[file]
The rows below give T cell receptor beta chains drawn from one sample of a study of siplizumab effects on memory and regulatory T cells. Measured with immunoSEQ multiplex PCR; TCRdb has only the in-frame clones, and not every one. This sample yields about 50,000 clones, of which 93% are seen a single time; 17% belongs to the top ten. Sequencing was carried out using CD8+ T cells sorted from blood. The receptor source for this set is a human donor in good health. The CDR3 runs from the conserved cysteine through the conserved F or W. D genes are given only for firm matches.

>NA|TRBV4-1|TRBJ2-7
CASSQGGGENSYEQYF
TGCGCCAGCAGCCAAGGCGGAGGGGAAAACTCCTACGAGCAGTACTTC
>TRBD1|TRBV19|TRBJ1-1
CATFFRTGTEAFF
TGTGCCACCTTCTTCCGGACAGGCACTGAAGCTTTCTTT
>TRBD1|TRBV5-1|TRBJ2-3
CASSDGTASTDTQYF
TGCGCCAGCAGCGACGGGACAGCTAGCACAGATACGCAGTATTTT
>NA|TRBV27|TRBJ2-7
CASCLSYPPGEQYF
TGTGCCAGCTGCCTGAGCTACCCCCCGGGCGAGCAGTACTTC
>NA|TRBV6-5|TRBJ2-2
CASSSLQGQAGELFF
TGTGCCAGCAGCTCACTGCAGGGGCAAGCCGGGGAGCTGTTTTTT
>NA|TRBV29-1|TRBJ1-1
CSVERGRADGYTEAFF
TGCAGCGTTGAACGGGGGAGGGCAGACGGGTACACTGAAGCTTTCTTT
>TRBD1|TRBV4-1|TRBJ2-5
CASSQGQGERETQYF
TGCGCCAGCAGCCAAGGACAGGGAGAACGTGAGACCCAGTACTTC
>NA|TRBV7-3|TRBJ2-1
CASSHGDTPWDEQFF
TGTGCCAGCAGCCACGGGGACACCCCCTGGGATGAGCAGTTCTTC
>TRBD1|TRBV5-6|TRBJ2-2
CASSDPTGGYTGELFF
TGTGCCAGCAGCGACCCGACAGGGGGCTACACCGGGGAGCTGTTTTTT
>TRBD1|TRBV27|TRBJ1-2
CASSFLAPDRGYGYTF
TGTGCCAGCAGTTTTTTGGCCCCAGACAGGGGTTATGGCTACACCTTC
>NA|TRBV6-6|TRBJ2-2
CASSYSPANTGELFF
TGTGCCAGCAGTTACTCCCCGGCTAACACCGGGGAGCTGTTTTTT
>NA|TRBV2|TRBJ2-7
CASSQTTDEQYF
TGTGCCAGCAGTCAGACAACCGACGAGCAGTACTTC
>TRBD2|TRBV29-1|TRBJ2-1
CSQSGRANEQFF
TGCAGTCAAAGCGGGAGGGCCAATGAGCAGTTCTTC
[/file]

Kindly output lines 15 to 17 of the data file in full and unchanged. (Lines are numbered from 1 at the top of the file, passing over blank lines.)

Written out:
CASSSLQGQAGELFF
TGTGCCAGCAGCTCACTGCAGGGGCAAGCCGGGGAGCTGTTTTTT
>NA|TRBV29-1|TRBJ1-1